Columbus McKinnon Corp. Hoists Itself Above Its Competitors
Machinery companies are traditionally perceived as "me too" manufacturers which have to compete aggressively on price. This doesn't apply across the board to all businesses, however. Columbus McKinnon is one notable exception; it is the largest manufacturer of hoists in the U.S. and also provides other material handling products such as rigging tools, cranes, and actuators. It has been free cash flow positive in nine out of the past 10 years and seen its gross margins expand from 24.3% in fiscal 2010 to 29.2% in fiscal 2013. Columbus McKinnon boasts several competitive advantages that enable it to avoid brutal price-based competition.
Focused market leadership
Columbus McKinnon obviously shares the same beliefs as former General Electric CEO Jack Welch, who was famous for stating that if a business was not first or second in its industry then it should be either sold or closed. About 84% of the company's revenues come from products for which it is the top manufacturer in the U.S. For products like powered hoists, manual hoists, hoist parts, load chains, and tire shredders, Columbus McKinnon's market share is higher than 45%.
By focusing on its strengths and niche product areas, Columbus McKinnon has managed to build up strong brands and a robust pipeline of new products. Its "Yale Hoist" brand of manual hoists has been in existence since 1881 and is now synonymous with quality and reliability. Columbus McKinnon's other brands are also at least half a century old. New products also accounted for close to a quarter of Columbus McKinnon's fiscal 2013 revenues.
Similarly, Lindsay is a machinery company which focuses on a specific niche - irrigation systems and solutions. It is the second-largest manufactuer of pivots and laterals in the world with a 32% share of the global market. Being focused on the needs of its core customers, the farmers, Lindsay has developed ancillary products and services to satisfy them. One example is GPS positioning and guidance services that include both software and GPS units, which Lindsay aptly named "Wheresmycows Farm Mapping." With these farm maps, farmers can make more informed decisions on stock rotation and feed requirements. This helps Lindsay to build stronger customer loyalty.
Razor and blade business model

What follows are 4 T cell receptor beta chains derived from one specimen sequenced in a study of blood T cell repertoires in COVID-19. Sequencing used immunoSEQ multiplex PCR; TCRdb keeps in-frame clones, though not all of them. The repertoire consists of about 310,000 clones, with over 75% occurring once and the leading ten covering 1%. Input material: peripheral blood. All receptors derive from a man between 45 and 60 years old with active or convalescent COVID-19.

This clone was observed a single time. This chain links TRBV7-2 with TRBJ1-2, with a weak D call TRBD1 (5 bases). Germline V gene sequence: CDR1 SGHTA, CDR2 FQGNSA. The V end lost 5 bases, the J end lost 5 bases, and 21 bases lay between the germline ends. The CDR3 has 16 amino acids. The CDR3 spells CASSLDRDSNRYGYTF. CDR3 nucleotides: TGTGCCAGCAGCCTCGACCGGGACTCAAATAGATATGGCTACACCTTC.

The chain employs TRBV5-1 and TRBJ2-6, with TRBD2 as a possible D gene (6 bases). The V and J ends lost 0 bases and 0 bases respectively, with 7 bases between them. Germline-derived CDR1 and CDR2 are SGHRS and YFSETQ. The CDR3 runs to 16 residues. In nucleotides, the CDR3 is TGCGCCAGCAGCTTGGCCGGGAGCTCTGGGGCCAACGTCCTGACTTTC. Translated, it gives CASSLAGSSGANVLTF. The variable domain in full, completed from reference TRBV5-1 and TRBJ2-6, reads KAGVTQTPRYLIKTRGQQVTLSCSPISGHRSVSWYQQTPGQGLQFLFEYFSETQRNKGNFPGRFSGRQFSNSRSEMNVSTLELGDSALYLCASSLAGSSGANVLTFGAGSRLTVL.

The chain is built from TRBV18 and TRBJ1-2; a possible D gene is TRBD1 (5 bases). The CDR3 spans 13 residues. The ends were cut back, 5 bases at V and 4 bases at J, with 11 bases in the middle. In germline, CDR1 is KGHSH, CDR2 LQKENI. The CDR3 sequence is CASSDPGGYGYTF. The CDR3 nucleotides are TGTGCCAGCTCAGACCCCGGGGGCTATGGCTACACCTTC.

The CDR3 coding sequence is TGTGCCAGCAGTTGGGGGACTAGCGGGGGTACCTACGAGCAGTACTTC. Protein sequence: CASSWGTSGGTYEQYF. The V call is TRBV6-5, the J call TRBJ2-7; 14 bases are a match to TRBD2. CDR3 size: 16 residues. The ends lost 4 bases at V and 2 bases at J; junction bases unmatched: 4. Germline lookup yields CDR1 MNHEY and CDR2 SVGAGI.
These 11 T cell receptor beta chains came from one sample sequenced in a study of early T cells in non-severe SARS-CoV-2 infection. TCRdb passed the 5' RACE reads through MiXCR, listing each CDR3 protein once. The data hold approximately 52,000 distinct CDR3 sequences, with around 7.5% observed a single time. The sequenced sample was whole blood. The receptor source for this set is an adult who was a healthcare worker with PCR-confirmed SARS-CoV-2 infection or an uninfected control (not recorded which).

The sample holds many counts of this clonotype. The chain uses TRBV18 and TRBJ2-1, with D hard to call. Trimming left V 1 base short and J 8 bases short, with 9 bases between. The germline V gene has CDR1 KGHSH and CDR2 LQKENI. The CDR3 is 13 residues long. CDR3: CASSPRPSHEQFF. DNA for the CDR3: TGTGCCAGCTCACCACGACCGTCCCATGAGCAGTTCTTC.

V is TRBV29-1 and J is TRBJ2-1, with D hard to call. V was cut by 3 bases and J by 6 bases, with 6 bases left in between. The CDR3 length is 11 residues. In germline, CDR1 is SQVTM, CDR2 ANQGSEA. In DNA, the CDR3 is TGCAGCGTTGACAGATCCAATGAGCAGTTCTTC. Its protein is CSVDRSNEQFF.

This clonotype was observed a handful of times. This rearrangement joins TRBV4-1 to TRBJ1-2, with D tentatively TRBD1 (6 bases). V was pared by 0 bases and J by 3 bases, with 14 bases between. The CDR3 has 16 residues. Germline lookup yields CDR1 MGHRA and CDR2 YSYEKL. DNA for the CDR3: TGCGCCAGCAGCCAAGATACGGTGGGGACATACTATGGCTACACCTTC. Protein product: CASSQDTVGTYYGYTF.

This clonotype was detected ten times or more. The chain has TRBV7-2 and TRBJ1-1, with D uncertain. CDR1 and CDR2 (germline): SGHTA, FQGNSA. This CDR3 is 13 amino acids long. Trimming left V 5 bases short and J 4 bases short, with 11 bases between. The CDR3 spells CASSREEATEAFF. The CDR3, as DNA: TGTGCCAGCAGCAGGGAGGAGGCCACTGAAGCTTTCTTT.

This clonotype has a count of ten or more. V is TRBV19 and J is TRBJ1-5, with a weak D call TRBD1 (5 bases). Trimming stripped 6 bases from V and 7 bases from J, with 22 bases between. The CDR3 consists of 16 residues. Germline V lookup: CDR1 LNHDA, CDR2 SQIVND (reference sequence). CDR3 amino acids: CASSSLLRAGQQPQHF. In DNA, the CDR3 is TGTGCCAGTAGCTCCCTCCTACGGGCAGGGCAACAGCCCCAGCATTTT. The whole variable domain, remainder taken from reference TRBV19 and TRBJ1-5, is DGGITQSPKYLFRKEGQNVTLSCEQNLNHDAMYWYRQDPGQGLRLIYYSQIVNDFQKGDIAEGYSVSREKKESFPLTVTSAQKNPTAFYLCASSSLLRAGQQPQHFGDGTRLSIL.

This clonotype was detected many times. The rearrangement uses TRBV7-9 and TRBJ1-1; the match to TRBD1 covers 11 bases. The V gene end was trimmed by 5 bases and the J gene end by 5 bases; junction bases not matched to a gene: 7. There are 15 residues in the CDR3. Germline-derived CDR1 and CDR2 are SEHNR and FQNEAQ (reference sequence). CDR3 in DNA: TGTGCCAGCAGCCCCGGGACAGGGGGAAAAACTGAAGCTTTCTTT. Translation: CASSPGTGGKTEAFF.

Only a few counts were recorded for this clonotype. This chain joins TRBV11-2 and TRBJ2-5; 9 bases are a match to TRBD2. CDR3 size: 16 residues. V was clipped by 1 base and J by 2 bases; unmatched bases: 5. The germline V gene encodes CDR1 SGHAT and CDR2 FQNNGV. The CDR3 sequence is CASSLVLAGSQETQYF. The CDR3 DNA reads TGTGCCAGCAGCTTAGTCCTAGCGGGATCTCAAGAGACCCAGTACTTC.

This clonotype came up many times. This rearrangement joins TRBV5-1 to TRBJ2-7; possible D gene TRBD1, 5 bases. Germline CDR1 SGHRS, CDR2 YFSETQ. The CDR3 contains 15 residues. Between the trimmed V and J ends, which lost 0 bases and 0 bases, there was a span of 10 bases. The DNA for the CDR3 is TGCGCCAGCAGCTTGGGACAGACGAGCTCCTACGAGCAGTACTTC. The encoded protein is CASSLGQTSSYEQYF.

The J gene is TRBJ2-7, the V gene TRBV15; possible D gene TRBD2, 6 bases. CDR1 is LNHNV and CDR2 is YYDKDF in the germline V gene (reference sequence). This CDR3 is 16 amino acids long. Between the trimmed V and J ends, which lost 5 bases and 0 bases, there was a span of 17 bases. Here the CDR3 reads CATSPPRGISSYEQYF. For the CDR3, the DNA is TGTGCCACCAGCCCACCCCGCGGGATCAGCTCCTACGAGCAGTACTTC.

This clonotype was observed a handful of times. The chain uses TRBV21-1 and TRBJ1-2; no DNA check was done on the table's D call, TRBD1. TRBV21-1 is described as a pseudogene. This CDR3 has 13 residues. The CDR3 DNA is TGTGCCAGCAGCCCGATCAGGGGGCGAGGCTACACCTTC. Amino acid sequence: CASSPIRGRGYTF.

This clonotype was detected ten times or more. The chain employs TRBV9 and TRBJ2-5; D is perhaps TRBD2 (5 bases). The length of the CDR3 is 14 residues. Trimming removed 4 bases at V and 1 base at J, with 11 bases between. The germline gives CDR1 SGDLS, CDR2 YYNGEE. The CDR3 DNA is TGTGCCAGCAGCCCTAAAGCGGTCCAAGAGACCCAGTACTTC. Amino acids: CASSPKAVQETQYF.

Columbus McKinnon has the largest installed base of hoists among its competitors in the country, with follow-on sales of replacement components and repair parts make up about three quarters of its revenues. The high level of recurring revenues from maintainence and repair helps Columbus McKinnon to partially offset the cyclicality and economic sensitive nature of the industry.
More importantly, these replacement components and repair parts cost under $5,000 a piece, compared with the five-figure sum for a high-capacity hoist. This is similar to how the razor and blade model works. While a consumer may compare prices before buying a razor, he probably doesn't check the price of the blades he buys for two reasons. First, he has no choice, because other brands' blades won't fit with the razor he bought. Second, the blades cost much less than the razor, so he is less concerned about price. As a result, Columbus McKinnon can earn higher margins on maintenance and repair products because customers have lower price sensitivity for these items.
However, the razor and blade model isn't perfect. Columbus McKinnon can alienate its customer base if its maintenance and repair service quality isn't up to standard. To avoid this problem, it has about 179 certified hoist service and repair stations located across the country to attend to customers' needs.
Another variation of the razor and blade model is the provision of credit, such as what Deere offers with its financial services division. John Deere Financial Services assists with the financing of sales and leases of equipment by its dealers. While Deere's dealers are very price sensitive when it comes to the initial equipment purchase, they are less concerned about the interest rates that they are paying Deere for the financing. Deere's operating margins for its financial services segment (37%) are more than double that of its core agricultural equipment business (16%).
Companies can make decent profit margins as long as they know how to manage customer price sensitivity. As seen in the case of Columbus McKinnon and Deere, a large installed base and the provision of credit help to lower the price sensitivity of customers and raise margins concurrently.
One-stop shop acts as a defensive firewall
Columbus McKinnon positions itself as a one-stop shop for all kinds of material handling products. Its product range is very diverse and comprehensive, with no single product SKU (stock keeping unit) accounting for more than 1% of sales. Companies like Harley-Davidson and Boeing saw Honda and Airbus encroach on their market space because they allowed competitors to penetrate the market with lower-end models. Columbus McKinnon didn't make the same mistakes. By covering the entire spectrum of material handling products, its customers choose to concentrate their purchases with Columbus McKinnon and not a single-product competitor.
Foolish final thoughts
Columbus McKinnon is a rarity in the competitive machinery industry. It takes full advantage of its focused market niche, has a one-stop-shop defensive firewall, and sees benefits from having a large installed base.
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